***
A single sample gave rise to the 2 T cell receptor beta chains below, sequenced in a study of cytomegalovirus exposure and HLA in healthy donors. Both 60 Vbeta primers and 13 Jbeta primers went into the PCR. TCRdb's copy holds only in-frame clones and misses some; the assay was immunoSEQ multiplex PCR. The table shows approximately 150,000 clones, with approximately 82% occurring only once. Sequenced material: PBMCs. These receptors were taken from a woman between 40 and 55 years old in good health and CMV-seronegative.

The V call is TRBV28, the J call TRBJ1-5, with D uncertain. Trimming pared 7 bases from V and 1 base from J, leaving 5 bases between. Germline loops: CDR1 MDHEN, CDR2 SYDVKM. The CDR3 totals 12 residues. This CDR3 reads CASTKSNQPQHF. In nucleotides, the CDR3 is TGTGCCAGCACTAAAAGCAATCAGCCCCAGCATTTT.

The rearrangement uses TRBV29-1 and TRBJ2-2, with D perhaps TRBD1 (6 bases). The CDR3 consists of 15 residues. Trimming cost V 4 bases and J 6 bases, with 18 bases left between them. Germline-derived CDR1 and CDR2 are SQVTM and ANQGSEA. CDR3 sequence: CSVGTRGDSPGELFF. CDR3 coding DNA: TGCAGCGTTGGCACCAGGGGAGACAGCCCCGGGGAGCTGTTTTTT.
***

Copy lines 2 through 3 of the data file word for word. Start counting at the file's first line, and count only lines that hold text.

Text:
The V call is TRBV28, the J call TRBJ1-5, with D uncertain. Trimming pared 7 bases from V and 1 base from J, leaving 5 bases between. Germline loops: CDR1 MDHEN, CDR2 SYDVKM. The CDR3 totals 12 residues. This CDR3 reads CASTKSNQPQHF. In nucleotides, the CDR3 is TGTGCCAGCACTAAAAGCAATCAGCCCCAGCATTTT.

The rearrangement uses TRBV29-1 and TRBJ2-2, with D perhaps TRBD1 (6 bases). The CDR3 consists of 15 residues. Trimming cost V 4 bases and J 6 bases, with 18 bases left between them. Germline-derived CDR1 and CDR2 are SQVTM and ANQGSEA. CDR3 sequence: CSVGTRGDSPGELFF. CDR3 coding DNA: TGCAGCGTTGGCACCAGGGGAGACAGCCCCGGGGAGCTGTTTTTT.